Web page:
HOLD UP. I need a drink…or do I?
Self-care does not mean running to the bottle in order to run away from the worries in your life. It means allowing yourself to take a break from them and then come back with a fresher mind in order to face them head on.
People have many ways of doing this, but mine is through fitness and a weekly bubble bath. Laugh all you want, but it works.
Fitness has always been an important part of my life, and often the part of my day that I enjoy the most. I make it a priority to get 7-8 hours of sleep every night, so I can wake up for a morning workout from 5:00-6:00AM before work. You have to put your foot down in areas that matter to you most – and this is one of them for me, helping me keep an open mind and higher self-esteem.
My self-care routine also includes my weekly bubble bath. I usually save this bath for Sundays to prepare for the week, or Monday nights as a way to make the day easier to get through knowing that I have a bath waiting for me at home.
Here is my personal recipe to the perfect bubble bath:
- Lavender bubble bath with eucalyptus Epsom salt soak.
- Eucalyptus candle lit and lights turned low.
- A cup of hot peppermint tea.
- Moroccan oil deep conditioner in my hair.
- Skin purifying face mask.
- A cold, lavender infused cloth to place on my forehead post-mask.
- Alone time to sit in silence and fully relax.
- Read a book that brings you joy, stretches your mind or inspires you.
- Dry off and wrap yourself in a fluffy robe.
I cannot express enough how much prioritizing mental and physical well-being has made a difference in my life. While I am still overthinking and trying to figure out what value I want to add to this world, I have maintained a strong immune system, healthier skin, and less irritability.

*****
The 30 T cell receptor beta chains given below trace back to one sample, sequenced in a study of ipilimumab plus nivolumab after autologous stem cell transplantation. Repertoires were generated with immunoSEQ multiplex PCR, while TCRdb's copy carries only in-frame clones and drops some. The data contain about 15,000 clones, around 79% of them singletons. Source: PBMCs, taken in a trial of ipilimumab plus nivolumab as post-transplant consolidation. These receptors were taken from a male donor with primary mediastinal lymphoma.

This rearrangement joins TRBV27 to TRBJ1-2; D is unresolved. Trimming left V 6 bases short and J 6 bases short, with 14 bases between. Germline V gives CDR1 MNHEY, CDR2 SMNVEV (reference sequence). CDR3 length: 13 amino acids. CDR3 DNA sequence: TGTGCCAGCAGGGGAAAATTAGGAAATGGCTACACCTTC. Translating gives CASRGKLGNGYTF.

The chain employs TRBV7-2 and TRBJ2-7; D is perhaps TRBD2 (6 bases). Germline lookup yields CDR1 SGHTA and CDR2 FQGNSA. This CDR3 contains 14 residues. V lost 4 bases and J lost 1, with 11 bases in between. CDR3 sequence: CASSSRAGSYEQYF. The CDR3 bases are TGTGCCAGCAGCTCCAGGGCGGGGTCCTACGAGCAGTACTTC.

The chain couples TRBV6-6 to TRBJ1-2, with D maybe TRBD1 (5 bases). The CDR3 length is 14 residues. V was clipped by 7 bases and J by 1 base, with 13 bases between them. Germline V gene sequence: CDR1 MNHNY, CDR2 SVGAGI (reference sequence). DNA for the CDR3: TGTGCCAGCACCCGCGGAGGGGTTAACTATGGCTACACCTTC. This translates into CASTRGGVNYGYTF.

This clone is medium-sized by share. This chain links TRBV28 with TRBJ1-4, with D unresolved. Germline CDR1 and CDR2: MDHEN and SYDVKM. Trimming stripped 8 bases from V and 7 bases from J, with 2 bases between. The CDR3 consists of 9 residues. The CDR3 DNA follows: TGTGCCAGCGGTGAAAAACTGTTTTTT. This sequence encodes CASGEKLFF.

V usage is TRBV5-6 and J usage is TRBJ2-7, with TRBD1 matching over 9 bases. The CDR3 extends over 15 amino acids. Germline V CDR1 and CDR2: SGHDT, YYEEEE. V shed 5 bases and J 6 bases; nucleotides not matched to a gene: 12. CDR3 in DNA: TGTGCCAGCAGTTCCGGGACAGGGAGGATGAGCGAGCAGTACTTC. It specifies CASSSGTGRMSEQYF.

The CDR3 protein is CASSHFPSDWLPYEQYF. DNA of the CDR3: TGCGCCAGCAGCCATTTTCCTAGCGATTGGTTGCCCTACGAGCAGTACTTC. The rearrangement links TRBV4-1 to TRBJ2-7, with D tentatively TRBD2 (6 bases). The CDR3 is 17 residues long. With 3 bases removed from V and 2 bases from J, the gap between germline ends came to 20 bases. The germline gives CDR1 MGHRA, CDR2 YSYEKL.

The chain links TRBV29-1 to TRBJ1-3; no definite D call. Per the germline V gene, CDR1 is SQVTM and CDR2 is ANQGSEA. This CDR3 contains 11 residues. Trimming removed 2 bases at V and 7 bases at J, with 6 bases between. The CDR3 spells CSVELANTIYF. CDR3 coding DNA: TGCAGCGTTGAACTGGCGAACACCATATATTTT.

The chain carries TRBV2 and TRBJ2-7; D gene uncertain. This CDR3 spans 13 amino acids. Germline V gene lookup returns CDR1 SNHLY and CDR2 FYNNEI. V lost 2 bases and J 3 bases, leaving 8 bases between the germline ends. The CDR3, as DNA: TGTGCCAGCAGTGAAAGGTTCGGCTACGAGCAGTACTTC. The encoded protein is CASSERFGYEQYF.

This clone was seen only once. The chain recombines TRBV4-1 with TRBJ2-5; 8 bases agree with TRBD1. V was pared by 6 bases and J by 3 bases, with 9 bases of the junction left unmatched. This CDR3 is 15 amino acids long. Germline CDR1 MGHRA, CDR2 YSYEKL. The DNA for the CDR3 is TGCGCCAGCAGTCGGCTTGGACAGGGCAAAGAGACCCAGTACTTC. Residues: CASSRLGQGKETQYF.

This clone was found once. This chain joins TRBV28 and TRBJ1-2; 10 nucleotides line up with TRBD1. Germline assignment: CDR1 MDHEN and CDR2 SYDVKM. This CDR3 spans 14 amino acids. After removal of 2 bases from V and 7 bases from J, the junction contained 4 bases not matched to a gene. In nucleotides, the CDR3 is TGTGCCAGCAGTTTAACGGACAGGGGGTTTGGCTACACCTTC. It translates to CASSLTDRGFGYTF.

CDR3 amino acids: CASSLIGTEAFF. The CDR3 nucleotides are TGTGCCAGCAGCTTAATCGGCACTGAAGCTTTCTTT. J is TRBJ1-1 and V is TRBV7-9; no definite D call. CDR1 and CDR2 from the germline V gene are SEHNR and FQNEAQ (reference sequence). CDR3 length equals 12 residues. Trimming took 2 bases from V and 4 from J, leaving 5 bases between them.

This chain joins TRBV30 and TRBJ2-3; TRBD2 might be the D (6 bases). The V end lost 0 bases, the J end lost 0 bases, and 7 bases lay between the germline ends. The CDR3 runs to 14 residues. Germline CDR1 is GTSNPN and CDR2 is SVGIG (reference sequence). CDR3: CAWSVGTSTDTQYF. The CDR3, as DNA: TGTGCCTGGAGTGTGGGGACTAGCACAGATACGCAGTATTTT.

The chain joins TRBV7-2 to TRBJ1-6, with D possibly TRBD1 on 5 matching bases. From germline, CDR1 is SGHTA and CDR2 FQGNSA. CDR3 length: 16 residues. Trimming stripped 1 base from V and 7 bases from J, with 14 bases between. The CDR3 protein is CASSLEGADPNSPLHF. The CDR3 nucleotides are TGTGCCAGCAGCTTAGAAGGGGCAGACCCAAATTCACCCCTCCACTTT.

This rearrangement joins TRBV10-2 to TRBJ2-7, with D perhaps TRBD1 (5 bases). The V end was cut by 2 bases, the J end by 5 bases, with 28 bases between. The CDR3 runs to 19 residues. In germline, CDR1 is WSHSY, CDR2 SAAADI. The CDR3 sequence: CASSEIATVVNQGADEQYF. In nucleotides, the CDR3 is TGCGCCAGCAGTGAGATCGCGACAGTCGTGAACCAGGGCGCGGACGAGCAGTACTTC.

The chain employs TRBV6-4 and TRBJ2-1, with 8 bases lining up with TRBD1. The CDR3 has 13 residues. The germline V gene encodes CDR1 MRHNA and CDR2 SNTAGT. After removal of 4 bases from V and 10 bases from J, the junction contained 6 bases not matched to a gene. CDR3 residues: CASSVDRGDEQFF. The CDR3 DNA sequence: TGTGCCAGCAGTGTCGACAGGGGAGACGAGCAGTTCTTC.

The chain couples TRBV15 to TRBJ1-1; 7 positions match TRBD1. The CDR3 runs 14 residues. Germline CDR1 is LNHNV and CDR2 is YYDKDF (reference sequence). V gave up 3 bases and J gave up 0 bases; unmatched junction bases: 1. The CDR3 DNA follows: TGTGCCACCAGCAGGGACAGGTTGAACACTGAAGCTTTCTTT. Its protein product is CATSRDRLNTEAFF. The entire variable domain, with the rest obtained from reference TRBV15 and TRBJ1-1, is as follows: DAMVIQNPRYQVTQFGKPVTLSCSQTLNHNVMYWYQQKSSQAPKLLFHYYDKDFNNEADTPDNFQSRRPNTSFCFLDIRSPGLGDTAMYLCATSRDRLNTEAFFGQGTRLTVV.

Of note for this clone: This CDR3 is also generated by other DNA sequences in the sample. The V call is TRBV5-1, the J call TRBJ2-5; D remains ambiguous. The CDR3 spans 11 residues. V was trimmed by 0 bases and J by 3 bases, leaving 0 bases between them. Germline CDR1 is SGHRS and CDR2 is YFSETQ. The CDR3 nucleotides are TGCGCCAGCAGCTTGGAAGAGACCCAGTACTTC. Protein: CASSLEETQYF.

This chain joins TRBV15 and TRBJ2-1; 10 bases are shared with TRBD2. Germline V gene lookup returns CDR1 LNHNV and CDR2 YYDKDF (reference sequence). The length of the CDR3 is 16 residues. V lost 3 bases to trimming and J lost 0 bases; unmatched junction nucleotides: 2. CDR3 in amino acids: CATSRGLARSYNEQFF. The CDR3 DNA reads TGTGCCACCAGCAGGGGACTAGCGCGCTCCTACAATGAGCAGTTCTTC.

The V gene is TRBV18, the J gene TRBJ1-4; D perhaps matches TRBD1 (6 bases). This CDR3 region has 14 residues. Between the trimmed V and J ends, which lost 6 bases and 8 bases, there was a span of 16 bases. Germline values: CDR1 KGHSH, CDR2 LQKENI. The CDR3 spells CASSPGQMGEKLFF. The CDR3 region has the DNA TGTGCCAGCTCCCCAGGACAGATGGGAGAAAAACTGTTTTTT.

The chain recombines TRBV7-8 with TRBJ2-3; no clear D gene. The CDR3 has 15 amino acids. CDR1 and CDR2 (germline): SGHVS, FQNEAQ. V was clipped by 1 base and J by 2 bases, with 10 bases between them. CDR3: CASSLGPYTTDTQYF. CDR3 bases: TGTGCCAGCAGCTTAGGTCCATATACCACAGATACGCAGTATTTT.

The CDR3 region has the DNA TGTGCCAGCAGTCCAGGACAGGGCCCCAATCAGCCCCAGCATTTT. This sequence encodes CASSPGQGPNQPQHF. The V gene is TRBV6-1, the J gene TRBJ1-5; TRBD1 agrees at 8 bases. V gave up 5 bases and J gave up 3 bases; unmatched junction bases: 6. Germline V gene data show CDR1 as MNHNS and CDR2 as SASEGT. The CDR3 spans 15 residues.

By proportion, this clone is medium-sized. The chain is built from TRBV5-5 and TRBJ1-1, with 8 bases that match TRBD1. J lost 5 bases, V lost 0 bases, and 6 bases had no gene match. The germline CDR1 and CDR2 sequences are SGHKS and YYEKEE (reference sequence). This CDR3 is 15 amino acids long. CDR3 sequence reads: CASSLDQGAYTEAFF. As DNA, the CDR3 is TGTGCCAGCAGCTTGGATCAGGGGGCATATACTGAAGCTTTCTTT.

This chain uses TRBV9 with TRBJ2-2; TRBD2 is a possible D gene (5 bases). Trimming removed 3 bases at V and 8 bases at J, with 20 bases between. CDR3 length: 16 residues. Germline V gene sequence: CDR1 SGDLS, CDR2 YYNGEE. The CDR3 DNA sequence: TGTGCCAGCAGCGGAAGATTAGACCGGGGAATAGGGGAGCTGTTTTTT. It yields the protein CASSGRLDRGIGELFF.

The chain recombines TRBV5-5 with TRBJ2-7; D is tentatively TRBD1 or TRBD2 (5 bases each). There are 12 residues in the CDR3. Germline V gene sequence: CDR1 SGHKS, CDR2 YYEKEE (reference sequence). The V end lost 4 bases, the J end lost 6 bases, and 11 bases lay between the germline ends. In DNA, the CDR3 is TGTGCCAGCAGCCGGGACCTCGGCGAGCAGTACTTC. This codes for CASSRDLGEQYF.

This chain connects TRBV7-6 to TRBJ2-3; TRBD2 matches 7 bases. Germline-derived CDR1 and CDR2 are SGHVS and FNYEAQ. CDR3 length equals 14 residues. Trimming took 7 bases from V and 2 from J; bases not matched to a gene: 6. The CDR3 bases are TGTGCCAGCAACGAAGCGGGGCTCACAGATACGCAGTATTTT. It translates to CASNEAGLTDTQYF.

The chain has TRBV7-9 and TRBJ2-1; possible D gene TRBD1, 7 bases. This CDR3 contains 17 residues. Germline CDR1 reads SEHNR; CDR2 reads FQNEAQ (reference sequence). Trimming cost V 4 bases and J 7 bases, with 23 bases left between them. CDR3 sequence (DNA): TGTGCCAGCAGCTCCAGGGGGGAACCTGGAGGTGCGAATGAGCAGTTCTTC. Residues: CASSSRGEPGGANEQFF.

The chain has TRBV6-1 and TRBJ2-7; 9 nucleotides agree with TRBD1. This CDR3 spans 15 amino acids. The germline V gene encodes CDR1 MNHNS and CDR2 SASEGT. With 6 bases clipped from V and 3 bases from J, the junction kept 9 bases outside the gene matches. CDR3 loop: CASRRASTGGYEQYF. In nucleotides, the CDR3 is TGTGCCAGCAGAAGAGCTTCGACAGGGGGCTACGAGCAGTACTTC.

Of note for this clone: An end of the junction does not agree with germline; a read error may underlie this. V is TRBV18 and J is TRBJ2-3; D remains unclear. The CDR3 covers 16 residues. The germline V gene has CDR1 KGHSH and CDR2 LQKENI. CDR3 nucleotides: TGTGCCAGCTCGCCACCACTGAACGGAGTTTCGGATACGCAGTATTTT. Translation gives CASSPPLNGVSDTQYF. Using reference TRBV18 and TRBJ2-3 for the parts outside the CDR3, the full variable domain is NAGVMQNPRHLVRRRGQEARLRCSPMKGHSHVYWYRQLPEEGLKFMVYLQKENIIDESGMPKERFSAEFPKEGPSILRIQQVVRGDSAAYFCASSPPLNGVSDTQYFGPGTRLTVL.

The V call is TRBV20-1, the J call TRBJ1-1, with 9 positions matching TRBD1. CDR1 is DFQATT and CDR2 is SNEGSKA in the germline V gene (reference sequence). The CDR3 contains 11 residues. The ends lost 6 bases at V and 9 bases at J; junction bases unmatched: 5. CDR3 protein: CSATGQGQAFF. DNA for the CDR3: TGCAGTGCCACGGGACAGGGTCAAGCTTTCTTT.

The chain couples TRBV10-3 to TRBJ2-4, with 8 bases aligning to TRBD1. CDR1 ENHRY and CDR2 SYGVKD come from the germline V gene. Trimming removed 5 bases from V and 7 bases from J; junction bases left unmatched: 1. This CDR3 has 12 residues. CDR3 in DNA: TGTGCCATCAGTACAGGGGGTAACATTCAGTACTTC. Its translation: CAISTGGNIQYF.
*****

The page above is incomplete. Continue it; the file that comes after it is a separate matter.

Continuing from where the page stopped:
Step Three: Learning to say no.
This has been the hardest lesson for me to learn. I am a “yes-man.” I am down to do anything and try everything…all the time. But that is the issue. It took me a long time to learn that you can still be adventurous and be a “yes man” – but it doesn’t have to be 24/7 with no time to take care of yourself.
I was a roadrunner in college: always on the go, involved in three too many things at once, while never wanting to say no to plans with friends. This is an unsustainable and unhealthy lifestyle. Hence why I was always sick.
I have learned to be better about this in post-grad life, although I am still learning. I only spend time with the people who matter to me. I make time to read, write, and call my friends / family. When I am tired and do not want to go out, I stay in and feel satisfied in the fact that I am taking care of myself. This may make me seem lame, but I haven’t been sick now for 8 months (knock on wood), and it feels good to finally put my health first.
I had to learn my limits and respect those limits by saying “no” to things I do not want to do. Self-care has helped me gain a better perspective on the things that matter most to me.
Self-care is important. Self-care is necessary. Self-care is not selfish.
What is your routine for self-care? If you don’t have one yet, what are you waiting for?